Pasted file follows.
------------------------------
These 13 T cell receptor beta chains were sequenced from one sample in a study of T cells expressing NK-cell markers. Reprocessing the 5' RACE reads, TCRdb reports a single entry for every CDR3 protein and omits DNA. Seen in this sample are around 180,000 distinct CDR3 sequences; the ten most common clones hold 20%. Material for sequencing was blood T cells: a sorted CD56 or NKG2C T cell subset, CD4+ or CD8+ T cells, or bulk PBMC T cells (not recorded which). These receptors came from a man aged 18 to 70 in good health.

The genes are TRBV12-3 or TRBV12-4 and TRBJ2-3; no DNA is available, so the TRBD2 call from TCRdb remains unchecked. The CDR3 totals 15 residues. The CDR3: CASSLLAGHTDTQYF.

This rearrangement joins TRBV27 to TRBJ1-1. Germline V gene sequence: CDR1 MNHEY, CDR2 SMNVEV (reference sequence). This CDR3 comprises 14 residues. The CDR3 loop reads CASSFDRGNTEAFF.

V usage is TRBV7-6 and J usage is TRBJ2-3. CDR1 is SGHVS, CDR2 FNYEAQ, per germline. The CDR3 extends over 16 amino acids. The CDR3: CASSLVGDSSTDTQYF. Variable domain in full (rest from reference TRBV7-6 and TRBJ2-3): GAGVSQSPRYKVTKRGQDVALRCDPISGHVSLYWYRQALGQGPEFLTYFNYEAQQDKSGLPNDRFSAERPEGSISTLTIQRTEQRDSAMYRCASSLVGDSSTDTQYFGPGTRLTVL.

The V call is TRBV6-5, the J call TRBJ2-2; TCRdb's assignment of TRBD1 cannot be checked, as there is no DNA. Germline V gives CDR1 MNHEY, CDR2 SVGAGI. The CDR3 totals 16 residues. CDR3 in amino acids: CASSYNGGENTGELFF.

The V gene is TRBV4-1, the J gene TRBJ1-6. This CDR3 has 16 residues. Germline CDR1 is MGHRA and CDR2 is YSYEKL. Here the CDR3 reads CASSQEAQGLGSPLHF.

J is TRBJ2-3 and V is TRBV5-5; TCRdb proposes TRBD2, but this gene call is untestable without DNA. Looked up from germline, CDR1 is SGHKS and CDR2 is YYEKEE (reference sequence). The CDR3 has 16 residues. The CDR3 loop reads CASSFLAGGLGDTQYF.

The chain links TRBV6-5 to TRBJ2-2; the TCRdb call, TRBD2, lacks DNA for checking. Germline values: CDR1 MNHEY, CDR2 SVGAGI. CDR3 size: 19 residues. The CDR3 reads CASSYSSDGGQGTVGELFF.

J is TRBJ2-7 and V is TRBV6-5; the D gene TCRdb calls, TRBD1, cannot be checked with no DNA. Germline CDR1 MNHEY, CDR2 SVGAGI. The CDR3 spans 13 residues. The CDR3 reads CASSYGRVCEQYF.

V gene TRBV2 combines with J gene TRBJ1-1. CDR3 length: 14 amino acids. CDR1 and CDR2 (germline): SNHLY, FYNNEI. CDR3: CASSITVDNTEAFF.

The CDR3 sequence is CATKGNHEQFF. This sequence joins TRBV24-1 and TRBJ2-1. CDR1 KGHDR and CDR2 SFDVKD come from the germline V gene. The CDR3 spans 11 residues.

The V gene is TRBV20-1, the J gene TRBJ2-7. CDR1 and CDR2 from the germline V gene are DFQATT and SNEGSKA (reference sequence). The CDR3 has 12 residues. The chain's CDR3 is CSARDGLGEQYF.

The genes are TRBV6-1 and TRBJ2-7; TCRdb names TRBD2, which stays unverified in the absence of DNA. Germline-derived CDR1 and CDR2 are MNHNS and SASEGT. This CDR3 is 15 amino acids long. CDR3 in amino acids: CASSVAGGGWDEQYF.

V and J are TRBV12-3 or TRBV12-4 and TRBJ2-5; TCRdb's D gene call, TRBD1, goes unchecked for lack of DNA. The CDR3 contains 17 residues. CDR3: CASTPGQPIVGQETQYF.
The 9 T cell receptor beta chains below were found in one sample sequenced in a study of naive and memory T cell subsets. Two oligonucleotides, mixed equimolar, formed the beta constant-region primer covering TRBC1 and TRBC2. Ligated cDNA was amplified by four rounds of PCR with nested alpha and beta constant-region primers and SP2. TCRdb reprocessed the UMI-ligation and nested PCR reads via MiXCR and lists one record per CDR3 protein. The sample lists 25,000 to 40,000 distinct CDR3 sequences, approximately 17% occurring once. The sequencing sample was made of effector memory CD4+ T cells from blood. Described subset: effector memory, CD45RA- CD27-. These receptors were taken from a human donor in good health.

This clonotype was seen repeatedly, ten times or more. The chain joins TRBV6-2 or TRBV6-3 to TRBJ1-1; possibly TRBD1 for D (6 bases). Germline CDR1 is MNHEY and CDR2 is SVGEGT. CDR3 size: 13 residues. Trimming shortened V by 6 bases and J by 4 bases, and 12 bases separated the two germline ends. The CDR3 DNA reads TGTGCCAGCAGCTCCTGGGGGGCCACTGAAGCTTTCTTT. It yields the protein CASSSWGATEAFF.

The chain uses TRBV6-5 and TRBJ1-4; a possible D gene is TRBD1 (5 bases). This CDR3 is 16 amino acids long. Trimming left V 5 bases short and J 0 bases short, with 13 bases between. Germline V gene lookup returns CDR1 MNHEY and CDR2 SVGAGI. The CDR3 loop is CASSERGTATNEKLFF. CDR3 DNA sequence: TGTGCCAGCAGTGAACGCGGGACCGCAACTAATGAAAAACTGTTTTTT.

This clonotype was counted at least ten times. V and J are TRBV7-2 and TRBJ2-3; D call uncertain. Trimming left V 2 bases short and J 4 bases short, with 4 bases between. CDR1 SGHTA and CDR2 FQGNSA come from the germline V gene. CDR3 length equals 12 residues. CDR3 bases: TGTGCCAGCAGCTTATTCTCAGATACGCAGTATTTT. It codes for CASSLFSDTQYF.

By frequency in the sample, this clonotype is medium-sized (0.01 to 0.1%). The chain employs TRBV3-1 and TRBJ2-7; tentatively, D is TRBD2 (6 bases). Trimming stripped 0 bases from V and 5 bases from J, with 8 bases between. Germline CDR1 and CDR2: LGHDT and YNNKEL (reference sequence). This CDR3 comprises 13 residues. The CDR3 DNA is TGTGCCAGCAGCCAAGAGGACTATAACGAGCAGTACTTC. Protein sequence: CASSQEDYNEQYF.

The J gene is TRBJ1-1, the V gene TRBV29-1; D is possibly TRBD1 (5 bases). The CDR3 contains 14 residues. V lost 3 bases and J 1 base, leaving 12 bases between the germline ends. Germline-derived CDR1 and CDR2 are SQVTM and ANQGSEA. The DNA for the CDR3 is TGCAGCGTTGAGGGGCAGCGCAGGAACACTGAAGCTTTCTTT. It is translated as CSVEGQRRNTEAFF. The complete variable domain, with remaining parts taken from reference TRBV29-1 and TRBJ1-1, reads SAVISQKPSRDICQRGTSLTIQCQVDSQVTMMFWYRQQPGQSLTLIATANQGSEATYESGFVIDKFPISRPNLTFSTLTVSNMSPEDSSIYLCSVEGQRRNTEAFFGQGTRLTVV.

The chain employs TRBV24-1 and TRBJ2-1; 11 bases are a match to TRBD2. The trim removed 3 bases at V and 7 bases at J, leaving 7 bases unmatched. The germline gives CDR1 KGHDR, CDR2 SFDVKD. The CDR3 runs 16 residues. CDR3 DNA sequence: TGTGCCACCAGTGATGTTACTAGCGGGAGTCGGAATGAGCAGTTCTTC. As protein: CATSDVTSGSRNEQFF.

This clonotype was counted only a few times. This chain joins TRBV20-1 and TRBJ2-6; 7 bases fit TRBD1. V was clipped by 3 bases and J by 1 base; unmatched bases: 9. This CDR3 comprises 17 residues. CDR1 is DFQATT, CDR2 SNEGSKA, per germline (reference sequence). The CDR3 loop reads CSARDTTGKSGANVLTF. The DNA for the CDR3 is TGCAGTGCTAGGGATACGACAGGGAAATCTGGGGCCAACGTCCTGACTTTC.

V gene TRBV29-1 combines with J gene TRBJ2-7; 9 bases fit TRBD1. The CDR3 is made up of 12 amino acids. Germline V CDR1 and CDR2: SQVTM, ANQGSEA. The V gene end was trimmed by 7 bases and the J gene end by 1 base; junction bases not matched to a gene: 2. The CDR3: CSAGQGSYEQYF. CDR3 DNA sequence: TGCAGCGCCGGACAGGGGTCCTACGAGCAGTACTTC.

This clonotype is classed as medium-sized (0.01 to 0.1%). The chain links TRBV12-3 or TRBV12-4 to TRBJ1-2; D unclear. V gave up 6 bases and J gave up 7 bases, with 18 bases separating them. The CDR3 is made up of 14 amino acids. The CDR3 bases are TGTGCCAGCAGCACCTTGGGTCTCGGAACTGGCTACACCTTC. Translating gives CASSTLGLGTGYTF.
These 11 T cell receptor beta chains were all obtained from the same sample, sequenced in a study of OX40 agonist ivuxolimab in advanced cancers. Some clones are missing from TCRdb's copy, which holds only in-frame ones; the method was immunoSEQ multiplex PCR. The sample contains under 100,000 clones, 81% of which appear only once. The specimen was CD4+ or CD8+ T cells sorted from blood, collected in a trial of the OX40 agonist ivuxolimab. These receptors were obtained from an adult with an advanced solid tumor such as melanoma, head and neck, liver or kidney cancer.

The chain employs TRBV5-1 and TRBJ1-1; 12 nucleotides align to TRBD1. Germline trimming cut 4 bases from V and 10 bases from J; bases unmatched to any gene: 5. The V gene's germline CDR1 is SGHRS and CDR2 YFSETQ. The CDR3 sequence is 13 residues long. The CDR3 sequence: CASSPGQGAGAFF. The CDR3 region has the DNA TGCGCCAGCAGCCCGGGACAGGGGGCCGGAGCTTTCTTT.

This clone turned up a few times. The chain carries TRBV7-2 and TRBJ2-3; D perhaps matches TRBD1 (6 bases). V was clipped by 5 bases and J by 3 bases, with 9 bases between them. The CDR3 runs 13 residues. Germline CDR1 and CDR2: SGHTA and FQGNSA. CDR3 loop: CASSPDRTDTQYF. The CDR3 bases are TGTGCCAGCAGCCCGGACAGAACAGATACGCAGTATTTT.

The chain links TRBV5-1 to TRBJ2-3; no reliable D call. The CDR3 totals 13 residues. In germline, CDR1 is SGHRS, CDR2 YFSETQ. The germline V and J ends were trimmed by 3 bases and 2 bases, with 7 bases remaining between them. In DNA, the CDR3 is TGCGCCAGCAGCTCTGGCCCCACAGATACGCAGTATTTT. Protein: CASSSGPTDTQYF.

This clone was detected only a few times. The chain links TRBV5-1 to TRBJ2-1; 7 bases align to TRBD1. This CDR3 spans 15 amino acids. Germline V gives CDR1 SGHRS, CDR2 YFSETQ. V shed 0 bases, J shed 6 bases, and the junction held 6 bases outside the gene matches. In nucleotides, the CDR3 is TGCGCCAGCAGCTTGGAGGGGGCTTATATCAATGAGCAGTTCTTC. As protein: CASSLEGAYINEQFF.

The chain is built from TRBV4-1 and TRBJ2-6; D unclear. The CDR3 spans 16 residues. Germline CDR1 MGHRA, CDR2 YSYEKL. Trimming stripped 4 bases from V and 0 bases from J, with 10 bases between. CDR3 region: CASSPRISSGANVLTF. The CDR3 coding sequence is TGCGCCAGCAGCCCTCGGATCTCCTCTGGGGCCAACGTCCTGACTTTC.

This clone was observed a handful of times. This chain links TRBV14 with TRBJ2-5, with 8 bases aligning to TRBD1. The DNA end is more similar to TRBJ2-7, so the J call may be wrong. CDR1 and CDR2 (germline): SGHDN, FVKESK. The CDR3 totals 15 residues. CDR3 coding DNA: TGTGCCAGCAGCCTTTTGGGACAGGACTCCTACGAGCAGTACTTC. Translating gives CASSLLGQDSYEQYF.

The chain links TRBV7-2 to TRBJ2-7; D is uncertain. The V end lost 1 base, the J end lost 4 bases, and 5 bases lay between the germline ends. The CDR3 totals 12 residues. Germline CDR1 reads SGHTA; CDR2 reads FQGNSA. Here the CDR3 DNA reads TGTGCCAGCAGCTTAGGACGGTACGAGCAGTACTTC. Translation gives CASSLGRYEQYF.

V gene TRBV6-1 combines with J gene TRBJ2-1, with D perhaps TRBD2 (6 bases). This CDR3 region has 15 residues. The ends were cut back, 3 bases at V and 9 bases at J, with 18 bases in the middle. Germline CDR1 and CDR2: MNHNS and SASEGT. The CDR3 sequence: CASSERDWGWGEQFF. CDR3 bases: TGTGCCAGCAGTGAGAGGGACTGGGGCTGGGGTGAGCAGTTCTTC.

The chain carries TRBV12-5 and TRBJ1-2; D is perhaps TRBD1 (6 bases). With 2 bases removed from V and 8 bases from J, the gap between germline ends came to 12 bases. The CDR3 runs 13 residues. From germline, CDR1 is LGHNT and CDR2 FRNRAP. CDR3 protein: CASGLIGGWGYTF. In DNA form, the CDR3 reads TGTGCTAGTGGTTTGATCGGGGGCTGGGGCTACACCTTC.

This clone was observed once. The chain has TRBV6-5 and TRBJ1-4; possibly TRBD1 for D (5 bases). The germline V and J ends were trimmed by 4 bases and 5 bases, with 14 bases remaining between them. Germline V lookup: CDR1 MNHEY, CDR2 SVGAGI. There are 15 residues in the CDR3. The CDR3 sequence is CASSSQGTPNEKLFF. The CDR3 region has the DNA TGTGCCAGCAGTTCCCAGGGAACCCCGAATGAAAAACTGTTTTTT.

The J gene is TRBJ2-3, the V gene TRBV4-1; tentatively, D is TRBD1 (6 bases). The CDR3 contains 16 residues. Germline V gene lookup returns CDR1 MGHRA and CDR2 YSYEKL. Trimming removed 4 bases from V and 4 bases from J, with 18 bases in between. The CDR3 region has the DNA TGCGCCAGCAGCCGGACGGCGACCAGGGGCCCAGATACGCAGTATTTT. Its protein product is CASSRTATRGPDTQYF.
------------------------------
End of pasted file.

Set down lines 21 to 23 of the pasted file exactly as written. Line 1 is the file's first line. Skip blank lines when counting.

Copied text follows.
The chain employs TRBV24-1 and TRBJ2-1; 11 bases are a match to TRBD2. The trim removed 3 bases at V and 7 bases at J, leaving 7 bases unmatched. The germline gives CDR1 KGHDR, CDR2 SFDVKD. The CDR3 runs 16 residues. CDR3 DNA sequence: TGTGCCACCAGTGATGTTACTAGCGGGAGTCGGAATGAGCAGTTCTTC. As protein: CATSDVTSGSRNEQFF.

This clonotype was counted only a few times. This chain joins TRBV20-1 and TRBJ2-6; 7 bases fit TRBD1. V was clipped by 3 bases and J by 1 base; unmatched bases: 9. This CDR3 comprises 17 residues. CDR1 is DFQATT, CDR2 SNEGSKA, per germline (reference sequence). The CDR3 loop reads CSARDTTGKSGANVLTF. The DNA for the CDR3 is TGCAGTGCTAGGGATACGACAGGGAAATCTGGGGCCAACGTCCTGACTTTC.

V gene TRBV29-1 combines with J gene TRBJ2-7; 9 bases fit TRBD1. The CDR3 is made up of 12 amino acids. Germline V CDR1 and CDR2: SQVTM, ANQGSEA. The V gene end was trimmed by 7 bases and the J gene end by 1 base; junction bases not matched to a gene: 2. The CDR3: CSAGQGSYEQYF. CDR3 DNA sequence: TGCAGCGCCGGACAGGGGTCCTACGAGCAGTACTTC.